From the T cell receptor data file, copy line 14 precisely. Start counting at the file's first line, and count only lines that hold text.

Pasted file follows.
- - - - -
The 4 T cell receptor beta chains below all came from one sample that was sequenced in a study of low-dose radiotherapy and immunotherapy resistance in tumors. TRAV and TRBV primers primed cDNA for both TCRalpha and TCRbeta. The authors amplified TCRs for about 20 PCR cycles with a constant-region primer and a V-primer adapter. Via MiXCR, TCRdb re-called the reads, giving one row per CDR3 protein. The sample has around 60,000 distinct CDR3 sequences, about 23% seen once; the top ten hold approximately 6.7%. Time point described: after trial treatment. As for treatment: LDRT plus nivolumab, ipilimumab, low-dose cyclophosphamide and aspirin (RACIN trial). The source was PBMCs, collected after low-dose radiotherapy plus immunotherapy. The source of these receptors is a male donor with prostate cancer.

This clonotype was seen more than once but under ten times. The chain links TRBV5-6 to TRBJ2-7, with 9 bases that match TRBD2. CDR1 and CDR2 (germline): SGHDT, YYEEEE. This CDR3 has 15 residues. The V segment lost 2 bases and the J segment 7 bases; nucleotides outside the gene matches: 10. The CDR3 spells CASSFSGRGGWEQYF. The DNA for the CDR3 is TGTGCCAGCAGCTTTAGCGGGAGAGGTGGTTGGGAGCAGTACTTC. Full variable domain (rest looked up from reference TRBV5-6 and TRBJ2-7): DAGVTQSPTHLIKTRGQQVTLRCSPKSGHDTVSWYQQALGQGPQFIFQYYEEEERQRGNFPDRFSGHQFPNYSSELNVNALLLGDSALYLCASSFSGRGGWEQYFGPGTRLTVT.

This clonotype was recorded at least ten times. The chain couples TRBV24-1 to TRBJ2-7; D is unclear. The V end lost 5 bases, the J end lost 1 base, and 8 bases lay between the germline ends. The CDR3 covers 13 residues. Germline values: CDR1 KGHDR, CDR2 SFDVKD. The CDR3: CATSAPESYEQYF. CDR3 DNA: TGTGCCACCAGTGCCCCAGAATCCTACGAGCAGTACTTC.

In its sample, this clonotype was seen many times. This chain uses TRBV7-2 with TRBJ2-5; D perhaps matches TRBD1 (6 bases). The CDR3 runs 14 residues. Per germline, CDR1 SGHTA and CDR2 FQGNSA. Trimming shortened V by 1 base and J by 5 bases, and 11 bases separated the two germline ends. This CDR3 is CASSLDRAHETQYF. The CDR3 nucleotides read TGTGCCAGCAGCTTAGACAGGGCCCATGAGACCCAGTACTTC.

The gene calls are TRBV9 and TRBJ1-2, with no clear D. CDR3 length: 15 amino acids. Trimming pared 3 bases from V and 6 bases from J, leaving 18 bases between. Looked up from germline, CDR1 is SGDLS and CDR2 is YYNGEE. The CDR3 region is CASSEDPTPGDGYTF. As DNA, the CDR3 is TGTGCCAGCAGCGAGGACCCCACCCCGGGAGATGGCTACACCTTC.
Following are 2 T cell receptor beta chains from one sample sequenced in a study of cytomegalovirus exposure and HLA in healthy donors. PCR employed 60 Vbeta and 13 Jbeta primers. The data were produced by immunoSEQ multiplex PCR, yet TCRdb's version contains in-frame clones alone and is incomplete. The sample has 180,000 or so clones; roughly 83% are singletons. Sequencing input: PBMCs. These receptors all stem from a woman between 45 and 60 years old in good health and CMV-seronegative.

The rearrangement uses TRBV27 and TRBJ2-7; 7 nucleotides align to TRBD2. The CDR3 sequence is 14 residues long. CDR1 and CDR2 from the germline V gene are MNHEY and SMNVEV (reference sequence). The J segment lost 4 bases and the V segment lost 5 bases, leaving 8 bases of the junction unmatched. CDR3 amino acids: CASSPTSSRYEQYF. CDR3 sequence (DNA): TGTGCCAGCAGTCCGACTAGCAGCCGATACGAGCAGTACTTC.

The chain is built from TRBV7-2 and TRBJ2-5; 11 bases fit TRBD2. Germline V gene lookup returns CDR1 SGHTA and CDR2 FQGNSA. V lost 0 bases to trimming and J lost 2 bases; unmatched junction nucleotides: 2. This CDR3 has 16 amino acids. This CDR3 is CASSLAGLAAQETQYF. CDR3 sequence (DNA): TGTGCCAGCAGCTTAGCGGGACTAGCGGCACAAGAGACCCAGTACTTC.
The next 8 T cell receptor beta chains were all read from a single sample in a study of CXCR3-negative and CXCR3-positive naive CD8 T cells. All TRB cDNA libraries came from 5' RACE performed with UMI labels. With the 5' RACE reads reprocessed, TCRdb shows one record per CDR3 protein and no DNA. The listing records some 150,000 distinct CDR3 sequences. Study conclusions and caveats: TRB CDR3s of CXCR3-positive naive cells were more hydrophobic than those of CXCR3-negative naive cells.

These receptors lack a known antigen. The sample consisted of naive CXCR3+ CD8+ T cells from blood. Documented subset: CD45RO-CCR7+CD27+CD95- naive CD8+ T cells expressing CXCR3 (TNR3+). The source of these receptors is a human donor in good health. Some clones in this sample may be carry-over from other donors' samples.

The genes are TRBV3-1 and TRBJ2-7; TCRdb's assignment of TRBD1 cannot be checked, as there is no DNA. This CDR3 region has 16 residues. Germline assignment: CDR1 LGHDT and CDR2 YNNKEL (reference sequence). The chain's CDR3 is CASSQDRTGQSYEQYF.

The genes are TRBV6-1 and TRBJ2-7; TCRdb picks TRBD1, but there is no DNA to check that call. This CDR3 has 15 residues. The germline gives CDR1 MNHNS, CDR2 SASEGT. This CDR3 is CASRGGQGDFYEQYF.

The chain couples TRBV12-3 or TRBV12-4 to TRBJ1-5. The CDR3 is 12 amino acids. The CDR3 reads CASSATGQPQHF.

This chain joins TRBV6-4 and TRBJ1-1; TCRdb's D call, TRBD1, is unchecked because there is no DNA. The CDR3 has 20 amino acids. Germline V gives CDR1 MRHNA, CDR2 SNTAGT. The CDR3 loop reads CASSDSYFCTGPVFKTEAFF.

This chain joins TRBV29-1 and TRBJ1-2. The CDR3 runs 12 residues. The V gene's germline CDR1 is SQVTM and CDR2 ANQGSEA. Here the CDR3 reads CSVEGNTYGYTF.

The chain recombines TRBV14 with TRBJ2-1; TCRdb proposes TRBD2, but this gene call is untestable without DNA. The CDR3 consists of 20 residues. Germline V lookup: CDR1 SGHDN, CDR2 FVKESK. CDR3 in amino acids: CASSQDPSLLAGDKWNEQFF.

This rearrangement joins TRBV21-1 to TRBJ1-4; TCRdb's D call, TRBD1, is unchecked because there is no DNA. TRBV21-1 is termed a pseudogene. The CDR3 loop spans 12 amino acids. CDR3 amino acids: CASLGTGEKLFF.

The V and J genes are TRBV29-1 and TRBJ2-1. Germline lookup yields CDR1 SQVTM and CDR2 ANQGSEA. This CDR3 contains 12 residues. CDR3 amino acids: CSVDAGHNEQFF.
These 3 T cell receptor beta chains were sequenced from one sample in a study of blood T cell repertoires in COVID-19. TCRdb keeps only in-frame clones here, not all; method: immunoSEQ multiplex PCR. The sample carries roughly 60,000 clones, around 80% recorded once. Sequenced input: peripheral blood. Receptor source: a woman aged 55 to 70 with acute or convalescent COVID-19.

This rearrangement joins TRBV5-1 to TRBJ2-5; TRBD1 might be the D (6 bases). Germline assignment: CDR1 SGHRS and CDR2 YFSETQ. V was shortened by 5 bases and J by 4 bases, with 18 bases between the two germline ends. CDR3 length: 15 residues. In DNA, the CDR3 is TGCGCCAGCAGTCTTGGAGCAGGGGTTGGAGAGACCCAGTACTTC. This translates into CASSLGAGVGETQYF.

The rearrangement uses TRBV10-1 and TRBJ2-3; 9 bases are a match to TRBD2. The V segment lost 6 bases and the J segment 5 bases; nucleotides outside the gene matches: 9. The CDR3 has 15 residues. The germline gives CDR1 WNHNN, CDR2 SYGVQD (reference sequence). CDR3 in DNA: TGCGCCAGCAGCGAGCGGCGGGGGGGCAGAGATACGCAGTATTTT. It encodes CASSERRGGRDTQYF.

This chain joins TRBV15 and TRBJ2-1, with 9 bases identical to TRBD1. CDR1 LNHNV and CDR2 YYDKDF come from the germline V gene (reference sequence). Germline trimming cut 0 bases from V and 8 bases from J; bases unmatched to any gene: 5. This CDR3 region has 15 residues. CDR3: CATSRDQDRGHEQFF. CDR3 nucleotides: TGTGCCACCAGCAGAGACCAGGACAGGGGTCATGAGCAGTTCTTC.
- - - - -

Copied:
This chain joins TRBV6-4 and TRBJ1-1; TCRdb's D call, TRBD1, is unchecked because there is no DNA. The CDR3 has 20 amino acids. Germline V gives CDR1 MRHNA, CDR2 SNTAGT. The CDR3 loop reads CASSDSYFCTGPVFKTEAFF.